The Publication History of Trenchcoat/Ninth Aspect

The Beginning

Eighth Doctor

The Trenchcoat series began in 1989 when I started writing a short story that became The Great Fear. I was inspired by an interview with Sylvester McCoy that I had read, wherein he expressed a desire to do a historical story brave enough to make a commentary on the events being viewed. This, combined with a book I was reading on the bicentennial of the French Revelolution, inspired me to write a story designed to introduce a character from the era into the TARDIS. That character became the 17-year-old Fayette Calonne. As I wrote for her, I began to feel that she wouldn’t work against any of the established Doctors in the series. So, in a fit of arrogance, I created my own. And so the Trenchcoat eighth Doctor was born.

Trenchcoat 1

The Great Fear was, in many ways, the pilot episode to the Trenchcoat series, and it features all of the problems that generally plague pilots. But the characters clicked for me, especially Fayette, and I decided to write more. I was well into my fourth story before I decided to collect these stories into a fanzine, and then bind them together using the fictitious future seasons gimmick. The writing of these stories continued through 1990, with the last, The Abbey by the Sea (the longest story yet) completed early in 1991.

It was in January 1991 that I met up with Martin Proctor at a local convention. I was (and remain) in awe of his work. He had been the art director for the Doctor Who Information Network throughout the 1980s, and his artwork graced many of the covers of Enlightenment. He was a celebrity and I was a stranger, but somehow I plucked up the courage to ask him to illustrate my stories, and he agreed. One of the best decisions I’ve ever made.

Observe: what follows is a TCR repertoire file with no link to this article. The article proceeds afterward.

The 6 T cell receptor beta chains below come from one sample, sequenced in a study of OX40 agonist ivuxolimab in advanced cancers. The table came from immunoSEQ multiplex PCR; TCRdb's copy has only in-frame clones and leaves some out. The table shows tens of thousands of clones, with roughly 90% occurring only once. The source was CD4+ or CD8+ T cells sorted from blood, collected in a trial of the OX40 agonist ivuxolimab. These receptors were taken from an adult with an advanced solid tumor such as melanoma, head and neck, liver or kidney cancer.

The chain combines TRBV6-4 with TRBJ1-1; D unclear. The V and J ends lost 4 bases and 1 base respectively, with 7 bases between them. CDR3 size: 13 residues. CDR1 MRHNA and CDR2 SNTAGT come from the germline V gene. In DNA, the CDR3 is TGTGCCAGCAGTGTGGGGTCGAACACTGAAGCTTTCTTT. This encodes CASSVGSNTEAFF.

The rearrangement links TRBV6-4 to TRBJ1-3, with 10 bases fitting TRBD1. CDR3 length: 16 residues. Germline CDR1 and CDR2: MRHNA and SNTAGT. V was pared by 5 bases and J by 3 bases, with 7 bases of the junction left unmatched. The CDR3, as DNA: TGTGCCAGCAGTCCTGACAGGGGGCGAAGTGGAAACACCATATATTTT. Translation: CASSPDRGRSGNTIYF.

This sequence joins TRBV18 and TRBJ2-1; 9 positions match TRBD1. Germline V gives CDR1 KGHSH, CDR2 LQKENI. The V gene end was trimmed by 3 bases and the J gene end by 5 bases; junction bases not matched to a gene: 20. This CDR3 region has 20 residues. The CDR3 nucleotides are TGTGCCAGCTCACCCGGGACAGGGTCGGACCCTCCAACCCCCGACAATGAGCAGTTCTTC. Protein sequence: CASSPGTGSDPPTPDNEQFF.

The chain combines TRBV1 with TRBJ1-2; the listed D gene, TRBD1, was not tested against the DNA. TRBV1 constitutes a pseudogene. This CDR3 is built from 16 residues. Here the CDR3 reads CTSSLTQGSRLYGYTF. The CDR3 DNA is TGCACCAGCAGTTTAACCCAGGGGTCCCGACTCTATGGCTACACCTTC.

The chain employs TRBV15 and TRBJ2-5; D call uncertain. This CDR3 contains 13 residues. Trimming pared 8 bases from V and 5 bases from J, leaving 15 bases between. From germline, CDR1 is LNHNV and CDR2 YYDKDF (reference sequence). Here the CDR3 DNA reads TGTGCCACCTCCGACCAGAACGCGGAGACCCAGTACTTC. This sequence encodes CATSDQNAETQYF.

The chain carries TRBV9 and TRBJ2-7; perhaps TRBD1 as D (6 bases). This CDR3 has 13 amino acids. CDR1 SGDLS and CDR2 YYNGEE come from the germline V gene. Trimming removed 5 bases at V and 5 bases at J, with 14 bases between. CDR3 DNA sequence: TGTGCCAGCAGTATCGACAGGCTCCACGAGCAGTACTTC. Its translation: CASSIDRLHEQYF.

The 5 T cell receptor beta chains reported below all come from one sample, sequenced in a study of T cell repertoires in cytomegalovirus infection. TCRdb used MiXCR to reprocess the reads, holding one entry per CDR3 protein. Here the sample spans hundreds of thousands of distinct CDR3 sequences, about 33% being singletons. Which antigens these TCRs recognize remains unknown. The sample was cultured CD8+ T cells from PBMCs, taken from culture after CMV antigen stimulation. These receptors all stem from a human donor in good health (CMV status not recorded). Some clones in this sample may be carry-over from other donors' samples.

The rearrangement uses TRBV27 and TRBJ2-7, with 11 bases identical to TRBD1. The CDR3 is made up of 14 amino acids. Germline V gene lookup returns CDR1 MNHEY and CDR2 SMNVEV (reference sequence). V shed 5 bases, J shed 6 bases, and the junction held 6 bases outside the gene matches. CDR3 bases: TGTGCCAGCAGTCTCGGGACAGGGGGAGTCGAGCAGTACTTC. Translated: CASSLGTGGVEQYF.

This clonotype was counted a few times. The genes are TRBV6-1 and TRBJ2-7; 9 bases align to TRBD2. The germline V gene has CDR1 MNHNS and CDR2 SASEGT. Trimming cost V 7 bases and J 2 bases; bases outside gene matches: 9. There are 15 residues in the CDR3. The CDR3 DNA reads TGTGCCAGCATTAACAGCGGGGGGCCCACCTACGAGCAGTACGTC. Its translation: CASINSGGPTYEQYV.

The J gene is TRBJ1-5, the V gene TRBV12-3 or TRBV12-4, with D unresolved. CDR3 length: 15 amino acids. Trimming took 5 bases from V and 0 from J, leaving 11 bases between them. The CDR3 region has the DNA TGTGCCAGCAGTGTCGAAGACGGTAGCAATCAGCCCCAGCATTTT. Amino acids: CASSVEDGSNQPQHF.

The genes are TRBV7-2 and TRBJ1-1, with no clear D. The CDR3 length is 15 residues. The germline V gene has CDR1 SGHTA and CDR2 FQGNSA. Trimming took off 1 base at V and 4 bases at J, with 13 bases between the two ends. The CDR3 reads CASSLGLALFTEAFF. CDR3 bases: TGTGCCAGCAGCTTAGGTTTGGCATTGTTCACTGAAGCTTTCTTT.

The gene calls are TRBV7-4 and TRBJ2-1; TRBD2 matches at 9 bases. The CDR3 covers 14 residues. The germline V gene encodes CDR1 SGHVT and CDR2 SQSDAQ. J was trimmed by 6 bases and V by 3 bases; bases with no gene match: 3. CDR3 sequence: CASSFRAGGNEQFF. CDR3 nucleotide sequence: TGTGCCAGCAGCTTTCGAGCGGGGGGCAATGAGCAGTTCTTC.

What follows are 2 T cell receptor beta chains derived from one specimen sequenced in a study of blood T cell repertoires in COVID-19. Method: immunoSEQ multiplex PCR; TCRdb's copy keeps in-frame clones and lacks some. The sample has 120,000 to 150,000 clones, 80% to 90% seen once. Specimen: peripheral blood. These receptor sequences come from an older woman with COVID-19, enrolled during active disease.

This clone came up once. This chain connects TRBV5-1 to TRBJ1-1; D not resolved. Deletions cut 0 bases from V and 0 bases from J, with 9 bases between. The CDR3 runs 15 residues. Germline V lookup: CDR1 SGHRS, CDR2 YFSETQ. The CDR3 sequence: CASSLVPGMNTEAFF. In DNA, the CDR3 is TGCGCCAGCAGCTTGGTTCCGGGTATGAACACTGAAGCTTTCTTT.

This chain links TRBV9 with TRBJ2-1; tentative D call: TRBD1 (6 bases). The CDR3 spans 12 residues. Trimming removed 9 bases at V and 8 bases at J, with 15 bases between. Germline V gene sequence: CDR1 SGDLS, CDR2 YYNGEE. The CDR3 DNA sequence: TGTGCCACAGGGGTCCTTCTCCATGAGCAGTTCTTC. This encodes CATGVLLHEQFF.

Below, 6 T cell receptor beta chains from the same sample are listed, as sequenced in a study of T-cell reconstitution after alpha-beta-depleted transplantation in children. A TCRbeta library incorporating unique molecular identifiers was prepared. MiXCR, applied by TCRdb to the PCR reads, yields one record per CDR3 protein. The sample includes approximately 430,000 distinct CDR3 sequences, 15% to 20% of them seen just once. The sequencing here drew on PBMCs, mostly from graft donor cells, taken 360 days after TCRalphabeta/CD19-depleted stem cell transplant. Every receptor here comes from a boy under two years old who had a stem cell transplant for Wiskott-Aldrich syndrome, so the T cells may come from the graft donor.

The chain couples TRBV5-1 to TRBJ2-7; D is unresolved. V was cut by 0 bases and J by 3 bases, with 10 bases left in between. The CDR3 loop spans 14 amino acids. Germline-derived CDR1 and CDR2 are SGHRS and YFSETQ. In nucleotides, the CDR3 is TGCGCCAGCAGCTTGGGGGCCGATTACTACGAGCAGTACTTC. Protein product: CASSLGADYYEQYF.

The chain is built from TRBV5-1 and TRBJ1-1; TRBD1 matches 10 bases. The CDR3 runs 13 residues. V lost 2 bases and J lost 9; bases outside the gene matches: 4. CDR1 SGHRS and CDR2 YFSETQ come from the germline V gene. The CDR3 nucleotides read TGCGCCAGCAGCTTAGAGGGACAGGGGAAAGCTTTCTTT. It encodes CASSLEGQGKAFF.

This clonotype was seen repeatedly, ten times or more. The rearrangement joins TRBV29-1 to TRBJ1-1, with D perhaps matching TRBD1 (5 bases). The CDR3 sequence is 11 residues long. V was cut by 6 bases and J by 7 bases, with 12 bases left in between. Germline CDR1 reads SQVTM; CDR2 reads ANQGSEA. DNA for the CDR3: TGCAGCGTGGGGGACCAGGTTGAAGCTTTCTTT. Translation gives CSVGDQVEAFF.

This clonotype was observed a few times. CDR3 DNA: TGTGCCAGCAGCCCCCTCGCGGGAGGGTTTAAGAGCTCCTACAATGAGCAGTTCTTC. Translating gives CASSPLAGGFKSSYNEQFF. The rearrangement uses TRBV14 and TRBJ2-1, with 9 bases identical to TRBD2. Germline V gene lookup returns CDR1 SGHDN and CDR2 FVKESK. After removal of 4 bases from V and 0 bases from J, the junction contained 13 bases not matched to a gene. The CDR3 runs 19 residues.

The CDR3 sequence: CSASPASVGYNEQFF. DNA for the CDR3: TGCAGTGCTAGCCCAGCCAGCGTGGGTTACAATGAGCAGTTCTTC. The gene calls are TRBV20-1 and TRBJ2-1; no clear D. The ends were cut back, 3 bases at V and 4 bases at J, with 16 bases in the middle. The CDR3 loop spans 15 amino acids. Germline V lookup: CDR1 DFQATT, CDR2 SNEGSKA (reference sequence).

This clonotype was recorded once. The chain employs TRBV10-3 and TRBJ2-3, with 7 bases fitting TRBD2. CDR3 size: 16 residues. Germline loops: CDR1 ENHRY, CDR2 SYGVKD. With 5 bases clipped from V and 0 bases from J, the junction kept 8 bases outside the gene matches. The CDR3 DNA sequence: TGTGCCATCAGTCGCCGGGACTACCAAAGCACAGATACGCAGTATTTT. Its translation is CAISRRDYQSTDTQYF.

I began advertising Trenchcoat in DWIN’s Enlightenment. I released the first issue in late May 1991 and took copies to a DWIN Executive meeting, where they sold pretty well. Orders started to trickle in, as well as letters of comment. My first order came from Chris Kocher of Dallas, Pennsylvania. This started a long pen-pal correspondence and he eventually took over the reigns of the series when we moved to Ninth Aspect. A review by Elizabeth K. Shaw in Enlightenment sparked some more interest, and I received my first story submissions for issue 2.

Upon my move to Kitchener, ON, I was contacted by Dan Kukwa expressing interest in the fanzine. This lead to a story submission and another longstanding friendship.

Trenchcoat 2, 3 & 4

Trenchcoat 2 began writing in the summer of 1991, with the first stories being sent to Martin Proctor for illustration by the end of the year. I had learned from my mistakes in the first issue and I felt that the issue was improving. This issue was released in May 1992, was sold at the Who Party 10 convention in Toronto and started to receive more attention from within DWIN and other fan clubs.